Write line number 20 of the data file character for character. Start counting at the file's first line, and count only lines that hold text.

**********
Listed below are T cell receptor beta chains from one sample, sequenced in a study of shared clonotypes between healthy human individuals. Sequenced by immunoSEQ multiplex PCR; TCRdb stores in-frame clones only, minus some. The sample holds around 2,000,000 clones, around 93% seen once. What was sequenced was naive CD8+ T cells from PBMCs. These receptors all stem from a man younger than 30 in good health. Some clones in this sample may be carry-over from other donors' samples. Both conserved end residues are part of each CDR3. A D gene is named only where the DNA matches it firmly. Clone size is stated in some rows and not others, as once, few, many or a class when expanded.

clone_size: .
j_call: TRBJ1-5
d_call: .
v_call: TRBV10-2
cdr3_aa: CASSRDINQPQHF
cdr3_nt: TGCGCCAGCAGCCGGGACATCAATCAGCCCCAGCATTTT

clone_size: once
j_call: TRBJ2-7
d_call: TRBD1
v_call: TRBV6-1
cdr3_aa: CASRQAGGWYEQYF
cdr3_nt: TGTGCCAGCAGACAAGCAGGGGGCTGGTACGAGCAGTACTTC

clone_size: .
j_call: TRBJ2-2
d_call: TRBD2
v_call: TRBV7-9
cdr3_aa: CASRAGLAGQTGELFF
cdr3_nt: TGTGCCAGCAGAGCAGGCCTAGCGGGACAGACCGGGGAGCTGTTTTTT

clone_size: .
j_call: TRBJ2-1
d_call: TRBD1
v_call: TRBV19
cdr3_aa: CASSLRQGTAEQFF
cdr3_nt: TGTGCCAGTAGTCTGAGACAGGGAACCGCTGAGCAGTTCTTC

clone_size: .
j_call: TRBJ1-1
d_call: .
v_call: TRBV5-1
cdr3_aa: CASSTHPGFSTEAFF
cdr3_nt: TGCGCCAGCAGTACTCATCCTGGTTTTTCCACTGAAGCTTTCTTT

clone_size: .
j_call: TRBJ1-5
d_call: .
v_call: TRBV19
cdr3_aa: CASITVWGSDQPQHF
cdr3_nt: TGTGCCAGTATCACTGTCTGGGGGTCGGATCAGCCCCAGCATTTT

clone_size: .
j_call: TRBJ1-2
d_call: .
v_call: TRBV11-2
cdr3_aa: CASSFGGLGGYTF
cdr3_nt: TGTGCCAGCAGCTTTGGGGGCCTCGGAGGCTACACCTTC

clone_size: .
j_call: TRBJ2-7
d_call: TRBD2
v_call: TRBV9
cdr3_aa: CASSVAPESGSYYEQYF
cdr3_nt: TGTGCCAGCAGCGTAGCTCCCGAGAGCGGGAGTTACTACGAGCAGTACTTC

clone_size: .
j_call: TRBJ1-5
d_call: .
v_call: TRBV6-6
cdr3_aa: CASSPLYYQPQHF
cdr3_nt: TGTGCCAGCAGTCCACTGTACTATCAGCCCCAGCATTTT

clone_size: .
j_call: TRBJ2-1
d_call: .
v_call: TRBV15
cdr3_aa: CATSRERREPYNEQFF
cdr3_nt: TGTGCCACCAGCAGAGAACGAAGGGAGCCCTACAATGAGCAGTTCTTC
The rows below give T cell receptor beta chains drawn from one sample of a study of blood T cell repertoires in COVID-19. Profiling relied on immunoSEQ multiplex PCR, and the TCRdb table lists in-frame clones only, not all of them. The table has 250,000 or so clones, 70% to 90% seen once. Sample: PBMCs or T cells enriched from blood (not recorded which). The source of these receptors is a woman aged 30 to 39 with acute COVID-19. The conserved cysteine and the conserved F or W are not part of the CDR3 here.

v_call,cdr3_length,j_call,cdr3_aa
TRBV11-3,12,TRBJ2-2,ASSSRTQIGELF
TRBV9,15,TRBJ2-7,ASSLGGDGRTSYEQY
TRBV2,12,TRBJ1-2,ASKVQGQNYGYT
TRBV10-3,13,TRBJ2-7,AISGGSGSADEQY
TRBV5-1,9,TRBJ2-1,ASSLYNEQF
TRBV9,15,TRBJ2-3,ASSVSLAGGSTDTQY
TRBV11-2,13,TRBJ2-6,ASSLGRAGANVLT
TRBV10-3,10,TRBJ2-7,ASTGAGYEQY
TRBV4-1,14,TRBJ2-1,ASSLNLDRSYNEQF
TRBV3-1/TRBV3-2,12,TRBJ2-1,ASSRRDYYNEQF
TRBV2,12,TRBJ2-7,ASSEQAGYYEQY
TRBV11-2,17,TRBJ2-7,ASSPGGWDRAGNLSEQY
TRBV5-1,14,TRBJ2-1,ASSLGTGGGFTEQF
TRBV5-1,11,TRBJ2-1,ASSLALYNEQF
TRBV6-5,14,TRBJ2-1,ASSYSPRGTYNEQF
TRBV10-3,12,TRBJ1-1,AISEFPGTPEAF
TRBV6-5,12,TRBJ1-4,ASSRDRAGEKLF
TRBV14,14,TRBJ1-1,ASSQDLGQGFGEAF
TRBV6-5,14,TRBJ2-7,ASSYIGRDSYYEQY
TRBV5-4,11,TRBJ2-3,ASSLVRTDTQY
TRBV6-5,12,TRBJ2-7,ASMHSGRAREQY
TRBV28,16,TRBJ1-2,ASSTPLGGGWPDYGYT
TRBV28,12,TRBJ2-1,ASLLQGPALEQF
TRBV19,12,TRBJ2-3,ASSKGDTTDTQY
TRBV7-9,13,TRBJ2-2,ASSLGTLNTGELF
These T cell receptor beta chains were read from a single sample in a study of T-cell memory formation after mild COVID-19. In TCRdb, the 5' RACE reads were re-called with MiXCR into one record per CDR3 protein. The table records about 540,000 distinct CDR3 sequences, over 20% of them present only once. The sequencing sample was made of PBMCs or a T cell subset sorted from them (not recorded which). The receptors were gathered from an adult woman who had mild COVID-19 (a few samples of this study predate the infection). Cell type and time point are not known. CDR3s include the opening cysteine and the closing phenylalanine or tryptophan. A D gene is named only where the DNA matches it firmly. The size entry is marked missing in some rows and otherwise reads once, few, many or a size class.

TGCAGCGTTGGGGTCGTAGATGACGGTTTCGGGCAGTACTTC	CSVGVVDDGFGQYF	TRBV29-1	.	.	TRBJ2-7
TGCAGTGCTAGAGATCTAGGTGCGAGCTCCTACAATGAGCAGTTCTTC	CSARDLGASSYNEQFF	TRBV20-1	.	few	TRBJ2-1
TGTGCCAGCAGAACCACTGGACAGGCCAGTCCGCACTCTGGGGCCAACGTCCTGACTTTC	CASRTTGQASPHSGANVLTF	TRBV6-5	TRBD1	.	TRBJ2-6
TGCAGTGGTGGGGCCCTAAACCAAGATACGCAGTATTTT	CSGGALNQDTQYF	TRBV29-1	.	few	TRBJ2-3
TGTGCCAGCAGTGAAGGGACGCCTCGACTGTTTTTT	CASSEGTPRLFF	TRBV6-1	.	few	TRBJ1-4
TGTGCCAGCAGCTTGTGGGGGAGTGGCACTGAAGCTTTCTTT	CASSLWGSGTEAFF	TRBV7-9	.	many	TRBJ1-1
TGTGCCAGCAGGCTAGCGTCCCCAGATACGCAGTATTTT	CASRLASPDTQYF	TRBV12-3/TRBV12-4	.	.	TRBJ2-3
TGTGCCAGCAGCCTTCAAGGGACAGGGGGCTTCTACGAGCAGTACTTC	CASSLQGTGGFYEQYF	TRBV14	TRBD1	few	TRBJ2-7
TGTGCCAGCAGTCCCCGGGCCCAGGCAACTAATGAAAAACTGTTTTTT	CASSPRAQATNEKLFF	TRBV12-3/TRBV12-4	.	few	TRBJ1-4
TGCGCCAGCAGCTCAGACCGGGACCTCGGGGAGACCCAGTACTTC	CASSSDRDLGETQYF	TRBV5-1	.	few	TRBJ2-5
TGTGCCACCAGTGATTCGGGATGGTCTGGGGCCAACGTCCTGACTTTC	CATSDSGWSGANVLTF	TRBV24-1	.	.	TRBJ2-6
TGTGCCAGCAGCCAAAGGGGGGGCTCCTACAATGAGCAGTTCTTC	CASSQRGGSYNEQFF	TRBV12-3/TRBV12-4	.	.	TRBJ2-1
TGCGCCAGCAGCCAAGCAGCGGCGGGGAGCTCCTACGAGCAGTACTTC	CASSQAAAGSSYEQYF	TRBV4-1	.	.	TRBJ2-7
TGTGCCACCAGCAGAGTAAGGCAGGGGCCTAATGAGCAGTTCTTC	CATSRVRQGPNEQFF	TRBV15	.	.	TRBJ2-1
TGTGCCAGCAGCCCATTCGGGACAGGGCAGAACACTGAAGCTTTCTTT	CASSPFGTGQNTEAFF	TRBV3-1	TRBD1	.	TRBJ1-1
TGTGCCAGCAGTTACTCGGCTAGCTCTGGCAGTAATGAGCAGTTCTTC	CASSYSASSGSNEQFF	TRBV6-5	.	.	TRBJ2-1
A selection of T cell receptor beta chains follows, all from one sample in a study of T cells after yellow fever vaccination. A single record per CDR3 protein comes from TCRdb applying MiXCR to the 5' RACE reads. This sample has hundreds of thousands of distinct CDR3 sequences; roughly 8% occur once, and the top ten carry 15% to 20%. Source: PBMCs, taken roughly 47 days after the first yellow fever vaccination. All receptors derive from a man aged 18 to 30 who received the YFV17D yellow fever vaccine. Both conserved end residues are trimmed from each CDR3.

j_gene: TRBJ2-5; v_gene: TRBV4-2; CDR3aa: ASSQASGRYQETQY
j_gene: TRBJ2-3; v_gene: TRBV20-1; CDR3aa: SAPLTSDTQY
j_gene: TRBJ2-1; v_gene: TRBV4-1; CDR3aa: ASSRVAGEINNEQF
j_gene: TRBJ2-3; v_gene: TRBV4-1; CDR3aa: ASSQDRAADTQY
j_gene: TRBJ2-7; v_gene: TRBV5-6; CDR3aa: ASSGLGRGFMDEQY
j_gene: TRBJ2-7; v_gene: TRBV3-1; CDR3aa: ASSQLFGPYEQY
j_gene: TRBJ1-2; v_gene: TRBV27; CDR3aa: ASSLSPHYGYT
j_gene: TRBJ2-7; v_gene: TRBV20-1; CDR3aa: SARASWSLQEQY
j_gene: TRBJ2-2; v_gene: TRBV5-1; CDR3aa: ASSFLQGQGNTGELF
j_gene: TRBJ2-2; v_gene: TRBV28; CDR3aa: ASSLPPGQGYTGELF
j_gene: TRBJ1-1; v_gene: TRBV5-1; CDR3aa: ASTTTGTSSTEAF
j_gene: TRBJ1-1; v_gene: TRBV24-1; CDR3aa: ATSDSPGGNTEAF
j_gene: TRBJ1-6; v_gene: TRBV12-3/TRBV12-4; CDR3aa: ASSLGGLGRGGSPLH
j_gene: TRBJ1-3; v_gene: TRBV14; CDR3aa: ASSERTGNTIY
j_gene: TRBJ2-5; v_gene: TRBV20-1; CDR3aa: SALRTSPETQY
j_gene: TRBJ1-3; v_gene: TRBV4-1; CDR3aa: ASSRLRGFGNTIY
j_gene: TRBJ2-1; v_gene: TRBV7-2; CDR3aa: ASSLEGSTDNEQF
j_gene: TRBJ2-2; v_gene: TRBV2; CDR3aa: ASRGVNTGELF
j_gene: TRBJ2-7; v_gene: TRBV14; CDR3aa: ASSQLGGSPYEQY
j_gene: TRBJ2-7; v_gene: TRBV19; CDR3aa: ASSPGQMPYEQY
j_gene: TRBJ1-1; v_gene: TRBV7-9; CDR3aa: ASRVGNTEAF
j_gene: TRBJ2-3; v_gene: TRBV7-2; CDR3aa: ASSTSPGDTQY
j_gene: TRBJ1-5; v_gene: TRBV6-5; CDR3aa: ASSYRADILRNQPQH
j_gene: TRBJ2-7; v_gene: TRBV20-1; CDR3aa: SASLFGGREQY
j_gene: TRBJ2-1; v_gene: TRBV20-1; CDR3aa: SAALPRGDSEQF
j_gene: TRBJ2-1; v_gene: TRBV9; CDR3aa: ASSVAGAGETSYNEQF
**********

clone_size: .